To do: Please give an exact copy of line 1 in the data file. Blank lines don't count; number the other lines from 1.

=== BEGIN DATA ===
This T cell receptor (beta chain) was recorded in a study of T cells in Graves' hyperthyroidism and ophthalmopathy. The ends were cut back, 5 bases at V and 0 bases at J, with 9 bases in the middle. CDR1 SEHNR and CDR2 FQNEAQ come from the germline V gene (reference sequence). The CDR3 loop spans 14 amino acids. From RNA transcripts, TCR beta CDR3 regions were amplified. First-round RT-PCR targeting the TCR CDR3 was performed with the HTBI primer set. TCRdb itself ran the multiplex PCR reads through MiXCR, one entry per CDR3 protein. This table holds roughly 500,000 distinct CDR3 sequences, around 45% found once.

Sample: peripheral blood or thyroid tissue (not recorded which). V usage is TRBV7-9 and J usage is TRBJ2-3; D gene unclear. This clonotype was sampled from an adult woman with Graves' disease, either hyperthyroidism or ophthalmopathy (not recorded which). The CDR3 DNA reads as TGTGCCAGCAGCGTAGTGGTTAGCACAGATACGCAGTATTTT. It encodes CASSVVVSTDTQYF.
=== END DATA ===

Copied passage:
This T cell receptor (beta chain) was recorded in a study of T cells in Graves' hyperthyroidism and ophthalmopathy. The ends were cut back, 5 bases at V and 0 bases at J, with 9 bases in the middle. CDR1 SEHNR and CDR2 FQNEAQ come from the germline V gene (reference sequence). The CDR3 loop spans 14 amino acids. From RNA transcripts, TCR beta CDR3 regions were amplified. First-round RT-PCR targeting the TCR CDR3 was performed with the HTBI primer set. TCRdb itself ran the multiplex PCR reads through MiXCR, one entry per CDR3 protein. This table holds roughly 500,000 distinct CDR3 sequences, around 45% found once.